By Robert Wenzel
I have long warned that one of the problems with cryptocurrencies is that despite the hype otherwise, cryptocurrencies are very trackable.
Austin, Texas is about to take things to an even more evil level by using the fundamental blockchain to
According to GovTech.com, the city of Austin over the past year has launched the MyPass Initiative—a partnership between the city of Austin, Austin-Travis County Emergency Medical Services, and Dell Medical School at the University of Texas. mThe parnership has been working to develop a blockchain-powered ID system for people experiencing homelessness. The Initiative is funded by a $100,000 grant from The Mayor’s Challenge, a competition sponsored by Bloomberg Philanthropies that awards grants to innovative cities, and the planned end-product is a platform that gathers digital copies of an individual’s records and IDs under one cellphone number or email address, rendering physical copies redundant.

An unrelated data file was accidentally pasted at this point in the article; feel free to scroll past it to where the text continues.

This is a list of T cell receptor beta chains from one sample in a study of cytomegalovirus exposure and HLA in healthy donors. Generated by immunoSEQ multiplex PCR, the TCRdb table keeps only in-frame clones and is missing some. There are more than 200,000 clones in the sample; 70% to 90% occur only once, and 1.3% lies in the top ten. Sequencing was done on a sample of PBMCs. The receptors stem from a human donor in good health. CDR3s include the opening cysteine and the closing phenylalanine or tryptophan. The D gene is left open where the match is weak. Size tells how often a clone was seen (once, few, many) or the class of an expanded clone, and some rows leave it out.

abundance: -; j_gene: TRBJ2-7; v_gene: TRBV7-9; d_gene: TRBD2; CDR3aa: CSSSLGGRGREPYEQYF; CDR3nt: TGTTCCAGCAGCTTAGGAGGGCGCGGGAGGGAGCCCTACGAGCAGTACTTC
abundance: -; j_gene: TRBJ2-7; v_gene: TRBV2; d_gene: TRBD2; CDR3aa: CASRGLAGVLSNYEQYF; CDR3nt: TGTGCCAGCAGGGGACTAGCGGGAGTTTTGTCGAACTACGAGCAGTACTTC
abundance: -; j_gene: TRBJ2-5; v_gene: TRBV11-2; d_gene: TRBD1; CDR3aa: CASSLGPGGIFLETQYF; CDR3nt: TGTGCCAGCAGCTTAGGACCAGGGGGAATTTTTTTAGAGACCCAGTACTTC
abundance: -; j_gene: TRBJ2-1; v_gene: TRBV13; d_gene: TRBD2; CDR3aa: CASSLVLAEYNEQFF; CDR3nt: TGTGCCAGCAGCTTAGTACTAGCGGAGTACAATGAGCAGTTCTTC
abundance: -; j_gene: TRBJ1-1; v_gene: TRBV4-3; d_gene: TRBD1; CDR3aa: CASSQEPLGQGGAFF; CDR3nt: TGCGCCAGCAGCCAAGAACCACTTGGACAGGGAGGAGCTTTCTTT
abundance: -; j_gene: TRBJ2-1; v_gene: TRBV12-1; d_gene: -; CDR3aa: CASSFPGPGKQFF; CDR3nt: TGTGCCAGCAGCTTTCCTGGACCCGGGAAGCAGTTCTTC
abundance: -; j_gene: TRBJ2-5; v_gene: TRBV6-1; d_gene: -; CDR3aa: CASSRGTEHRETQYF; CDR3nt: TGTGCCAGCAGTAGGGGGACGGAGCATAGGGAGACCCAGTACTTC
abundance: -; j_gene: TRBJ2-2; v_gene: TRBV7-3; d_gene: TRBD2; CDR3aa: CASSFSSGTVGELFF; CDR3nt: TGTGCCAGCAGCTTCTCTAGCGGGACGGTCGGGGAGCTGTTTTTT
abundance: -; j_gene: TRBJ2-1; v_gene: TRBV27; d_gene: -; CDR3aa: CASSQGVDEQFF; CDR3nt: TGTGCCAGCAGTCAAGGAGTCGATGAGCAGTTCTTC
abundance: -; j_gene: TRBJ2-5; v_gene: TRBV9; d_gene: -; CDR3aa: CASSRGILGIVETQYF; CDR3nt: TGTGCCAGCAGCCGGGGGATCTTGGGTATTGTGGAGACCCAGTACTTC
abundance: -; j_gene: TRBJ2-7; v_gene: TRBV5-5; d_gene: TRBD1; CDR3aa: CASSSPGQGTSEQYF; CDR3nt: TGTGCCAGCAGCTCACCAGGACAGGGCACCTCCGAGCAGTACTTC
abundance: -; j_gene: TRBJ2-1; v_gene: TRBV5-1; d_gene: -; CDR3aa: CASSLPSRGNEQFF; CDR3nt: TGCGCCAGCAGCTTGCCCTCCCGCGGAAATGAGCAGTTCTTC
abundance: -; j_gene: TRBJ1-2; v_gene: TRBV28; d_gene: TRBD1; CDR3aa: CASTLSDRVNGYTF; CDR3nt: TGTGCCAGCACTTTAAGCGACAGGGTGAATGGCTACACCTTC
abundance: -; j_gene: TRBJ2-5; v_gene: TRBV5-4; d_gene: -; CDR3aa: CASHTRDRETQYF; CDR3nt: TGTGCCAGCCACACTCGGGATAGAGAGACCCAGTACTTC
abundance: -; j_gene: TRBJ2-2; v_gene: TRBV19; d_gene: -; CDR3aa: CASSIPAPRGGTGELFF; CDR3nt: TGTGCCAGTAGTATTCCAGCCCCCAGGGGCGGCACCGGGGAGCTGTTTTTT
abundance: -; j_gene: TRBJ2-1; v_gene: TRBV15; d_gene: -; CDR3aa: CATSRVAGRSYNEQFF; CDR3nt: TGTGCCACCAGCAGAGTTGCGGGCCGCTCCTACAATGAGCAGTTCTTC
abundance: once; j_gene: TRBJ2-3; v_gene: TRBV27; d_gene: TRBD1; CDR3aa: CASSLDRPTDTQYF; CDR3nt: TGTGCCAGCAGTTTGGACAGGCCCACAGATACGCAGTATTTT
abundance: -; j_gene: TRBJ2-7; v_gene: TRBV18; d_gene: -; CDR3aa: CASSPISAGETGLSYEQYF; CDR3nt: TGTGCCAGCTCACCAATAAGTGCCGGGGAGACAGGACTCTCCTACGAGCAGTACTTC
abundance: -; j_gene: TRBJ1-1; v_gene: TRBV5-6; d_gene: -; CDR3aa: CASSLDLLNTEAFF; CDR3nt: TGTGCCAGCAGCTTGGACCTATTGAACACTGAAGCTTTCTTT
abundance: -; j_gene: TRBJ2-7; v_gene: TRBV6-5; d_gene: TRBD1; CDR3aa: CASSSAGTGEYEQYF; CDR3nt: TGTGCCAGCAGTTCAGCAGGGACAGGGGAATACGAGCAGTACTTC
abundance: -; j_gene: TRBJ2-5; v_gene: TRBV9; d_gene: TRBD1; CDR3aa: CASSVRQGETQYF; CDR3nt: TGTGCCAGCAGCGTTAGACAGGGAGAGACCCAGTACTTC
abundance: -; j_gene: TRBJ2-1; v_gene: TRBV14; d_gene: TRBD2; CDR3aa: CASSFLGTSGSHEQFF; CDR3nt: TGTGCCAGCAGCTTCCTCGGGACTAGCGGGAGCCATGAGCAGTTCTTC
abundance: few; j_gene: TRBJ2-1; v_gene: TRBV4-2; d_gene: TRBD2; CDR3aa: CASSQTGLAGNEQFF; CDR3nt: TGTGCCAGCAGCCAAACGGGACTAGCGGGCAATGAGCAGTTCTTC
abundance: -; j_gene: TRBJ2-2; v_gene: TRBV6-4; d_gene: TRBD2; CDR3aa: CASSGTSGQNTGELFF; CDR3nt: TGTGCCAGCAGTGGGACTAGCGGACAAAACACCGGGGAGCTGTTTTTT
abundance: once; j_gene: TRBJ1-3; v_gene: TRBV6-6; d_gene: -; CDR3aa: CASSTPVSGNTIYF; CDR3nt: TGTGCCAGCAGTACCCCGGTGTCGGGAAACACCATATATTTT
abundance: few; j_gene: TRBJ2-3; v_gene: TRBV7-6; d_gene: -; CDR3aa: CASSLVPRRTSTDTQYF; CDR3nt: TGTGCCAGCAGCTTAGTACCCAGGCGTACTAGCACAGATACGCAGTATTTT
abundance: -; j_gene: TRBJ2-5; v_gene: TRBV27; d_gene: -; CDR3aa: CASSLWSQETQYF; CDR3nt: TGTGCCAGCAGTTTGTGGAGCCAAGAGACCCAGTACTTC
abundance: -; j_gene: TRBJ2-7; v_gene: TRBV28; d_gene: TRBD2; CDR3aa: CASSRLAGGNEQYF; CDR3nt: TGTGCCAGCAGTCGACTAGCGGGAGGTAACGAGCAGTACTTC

Blockchain technology offers a relatively simple and cost-effective solution to this problem. Instead of storing data across a number of individually-managed databases, all of a person’s interactions with different services could be recorded on a single ledger using a blockchain, with a validated body of agencies and individuals verifying each interaction as it occurs (e.g., the RMV verifies your driver’s license, your doctor verifies your list of prescriptions, etc.).First, they tracked the homeless.
This is a very dangerous idea and should be aggressively attacked.
The claim is, of course, that control of the data would remain with the individual, who would portion out access. Don't believe it for a minute.
Government is like an opportunistic disease that will attach itself wherever it can.
It may start off with the homeless, who will control access, but it won't stop there.
Government tracking ia always dangerous and should always be resisted.
Robert Wenzel is Editor & Publisher of